Originally posted as a tweetstorm
In large product companies, most product efforts fall into two categories. One is a battle of “inches” and then there are those which are battles of “miles”. A friend calls this “trench warfare” vs “inventing a new kind of weapon” which may be more violent but still accurate imagery.
The “inches” efforts almost always involves rapid iteration and feedback. You’ll often find lots of AB testing and a strong focus on metrics. The team will celebrate a +0.1% metrics win and will have a culture of stacking up dozens of those. At any given time, they’ll have dozens of these in flight. The PMs on these teams will take pride of just looking at graphs all day and hunting down tiny optimizations. You often find these teams in what used to be called “growth teams”. A better pattern to match is that you find them in product efforts that lend themselves to this kind of iteration: conversion funnels, performance ad campaigns, notifications are common here.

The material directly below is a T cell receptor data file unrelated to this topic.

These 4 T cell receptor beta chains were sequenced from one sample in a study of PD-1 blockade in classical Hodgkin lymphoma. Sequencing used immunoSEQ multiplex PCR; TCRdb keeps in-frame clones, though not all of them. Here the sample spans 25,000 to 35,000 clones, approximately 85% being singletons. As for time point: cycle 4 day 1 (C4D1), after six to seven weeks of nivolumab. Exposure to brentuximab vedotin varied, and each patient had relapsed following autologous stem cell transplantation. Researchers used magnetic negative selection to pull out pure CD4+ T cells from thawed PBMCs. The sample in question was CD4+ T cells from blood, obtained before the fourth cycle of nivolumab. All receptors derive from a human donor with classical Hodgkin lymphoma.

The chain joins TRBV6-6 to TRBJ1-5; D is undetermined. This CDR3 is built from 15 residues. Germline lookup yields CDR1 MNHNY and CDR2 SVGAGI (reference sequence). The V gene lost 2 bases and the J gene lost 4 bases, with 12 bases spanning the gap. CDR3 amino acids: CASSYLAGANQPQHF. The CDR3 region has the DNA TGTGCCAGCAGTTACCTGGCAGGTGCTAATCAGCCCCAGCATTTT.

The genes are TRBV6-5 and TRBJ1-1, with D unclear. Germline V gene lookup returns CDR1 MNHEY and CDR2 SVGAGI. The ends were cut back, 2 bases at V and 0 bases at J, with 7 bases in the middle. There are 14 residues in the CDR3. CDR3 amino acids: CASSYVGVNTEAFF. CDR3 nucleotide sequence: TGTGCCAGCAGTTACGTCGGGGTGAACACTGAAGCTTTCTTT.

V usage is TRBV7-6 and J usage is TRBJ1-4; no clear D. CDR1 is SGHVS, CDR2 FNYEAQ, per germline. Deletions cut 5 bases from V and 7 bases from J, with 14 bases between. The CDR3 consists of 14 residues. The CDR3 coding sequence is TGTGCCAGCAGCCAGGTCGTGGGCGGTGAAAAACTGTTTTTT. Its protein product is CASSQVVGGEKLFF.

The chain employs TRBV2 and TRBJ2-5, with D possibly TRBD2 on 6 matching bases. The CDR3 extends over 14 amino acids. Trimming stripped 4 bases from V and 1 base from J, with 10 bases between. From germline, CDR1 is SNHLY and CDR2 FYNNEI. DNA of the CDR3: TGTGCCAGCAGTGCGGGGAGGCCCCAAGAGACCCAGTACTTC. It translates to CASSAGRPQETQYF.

The “miles” efforts are bigger bets. They break through local maxima and stagnation. They involve a lot more upfront research, data and intuition and most of all, investment in resources. They often take months if not years to build. They may not work but when they do, they can unlock a step-level change in growth. They break existing patterns and may open up new avenues for how your customers use your product. Almost all hardware products have to be definitionally built this way.
The key lesson I’ve learned is: neither model is necessarily better. I’ve seen organizations and products that have been world class at both. You almost always need a portfolio of both to give oxygen to the current product/business while you build out new capabilities. The key is to find the best model to match the product/market/team you have. If you have a mismatch between the team and the model or the product constraints, you’ll almost surely end up with a bad mess on your hands.